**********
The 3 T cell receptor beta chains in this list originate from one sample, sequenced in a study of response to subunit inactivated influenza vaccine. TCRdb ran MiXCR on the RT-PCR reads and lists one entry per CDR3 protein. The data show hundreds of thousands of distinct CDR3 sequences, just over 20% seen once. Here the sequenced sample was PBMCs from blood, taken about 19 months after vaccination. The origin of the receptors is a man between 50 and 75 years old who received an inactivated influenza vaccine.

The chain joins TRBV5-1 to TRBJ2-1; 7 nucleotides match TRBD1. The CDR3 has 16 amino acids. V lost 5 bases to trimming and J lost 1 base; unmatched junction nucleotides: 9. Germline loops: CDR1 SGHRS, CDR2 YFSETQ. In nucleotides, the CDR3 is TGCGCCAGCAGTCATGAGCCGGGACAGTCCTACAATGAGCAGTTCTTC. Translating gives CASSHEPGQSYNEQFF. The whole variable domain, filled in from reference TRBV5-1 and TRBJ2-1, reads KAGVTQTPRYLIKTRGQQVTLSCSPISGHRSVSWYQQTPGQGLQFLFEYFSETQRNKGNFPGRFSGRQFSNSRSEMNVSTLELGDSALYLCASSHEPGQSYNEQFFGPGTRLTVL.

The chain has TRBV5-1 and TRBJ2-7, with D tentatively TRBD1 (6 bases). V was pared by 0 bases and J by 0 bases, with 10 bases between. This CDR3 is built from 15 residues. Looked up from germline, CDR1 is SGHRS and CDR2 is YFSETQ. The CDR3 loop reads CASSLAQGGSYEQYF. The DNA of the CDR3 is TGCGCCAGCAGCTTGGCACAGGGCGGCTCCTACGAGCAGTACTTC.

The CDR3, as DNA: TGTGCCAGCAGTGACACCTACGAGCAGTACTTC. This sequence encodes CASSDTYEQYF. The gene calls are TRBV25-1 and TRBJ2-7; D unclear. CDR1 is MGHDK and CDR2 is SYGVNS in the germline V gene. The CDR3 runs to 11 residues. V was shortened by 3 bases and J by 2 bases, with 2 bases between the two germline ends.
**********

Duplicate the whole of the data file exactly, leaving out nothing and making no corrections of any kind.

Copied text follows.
The 3 T cell receptor beta chains in this list originate from one sample, sequenced in a study of response to subunit inactivated influenza vaccine. TCRdb ran MiXCR on the RT-PCR reads and lists one entry per CDR3 protein. The data show hundreds of thousands of distinct CDR3 sequences, just over 20% seen once. Here the sequenced sample was PBMCs from blood, taken about 19 months after vaccination. The origin of the receptors is a man between 50 and 75 years old who received an inactivated influenza vaccine.

The chain joins TRBV5-1 to TRBJ2-1; 7 nucleotides match TRBD1. The CDR3 has 16 amino acids. V lost 5 bases to trimming and J lost 1 base; unmatched junction nucleotides: 9. Germline loops: CDR1 SGHRS, CDR2 YFSETQ. In nucleotides, the CDR3 is TGCGCCAGCAGTCATGAGCCGGGACAGTCCTACAATGAGCAGTTCTTC. Translating gives CASSHEPGQSYNEQFF. The whole variable domain, filled in from reference TRBV5-1 and TRBJ2-1, reads KAGVTQTPRYLIKTRGQQVTLSCSPISGHRSVSWYQQTPGQGLQFLFEYFSETQRNKGNFPGRFSGRQFSNSRSEMNVSTLELGDSALYLCASSHEPGQSYNEQFFGPGTRLTVL.

The chain has TRBV5-1 and TRBJ2-7, with D tentatively TRBD1 (6 bases). V was pared by 0 bases and J by 0 bases, with 10 bases between. This CDR3 is built from 15 residues. Looked up from germline, CDR1 is SGHRS and CDR2 is YFSETQ. The CDR3 loop reads CASSLAQGGSYEQYF. The DNA of the CDR3 is TGCGCCAGCAGCTTGGCACAGGGCGGCTCCTACGAGCAGTACTTC.

The CDR3, as DNA: TGTGCCAGCAGTGACACCTACGAGCAGTACTTC. This sequence encodes CASSDTYEQYF. The gene calls are TRBV25-1 and TRBJ2-7; D unclear. CDR1 is MGHDK and CDR2 is SYGVNS in the germline V gene. The CDR3 runs to 11 residues. V was shortened by 3 bases and J by 2 bases, with 2 bases between the two germline ends.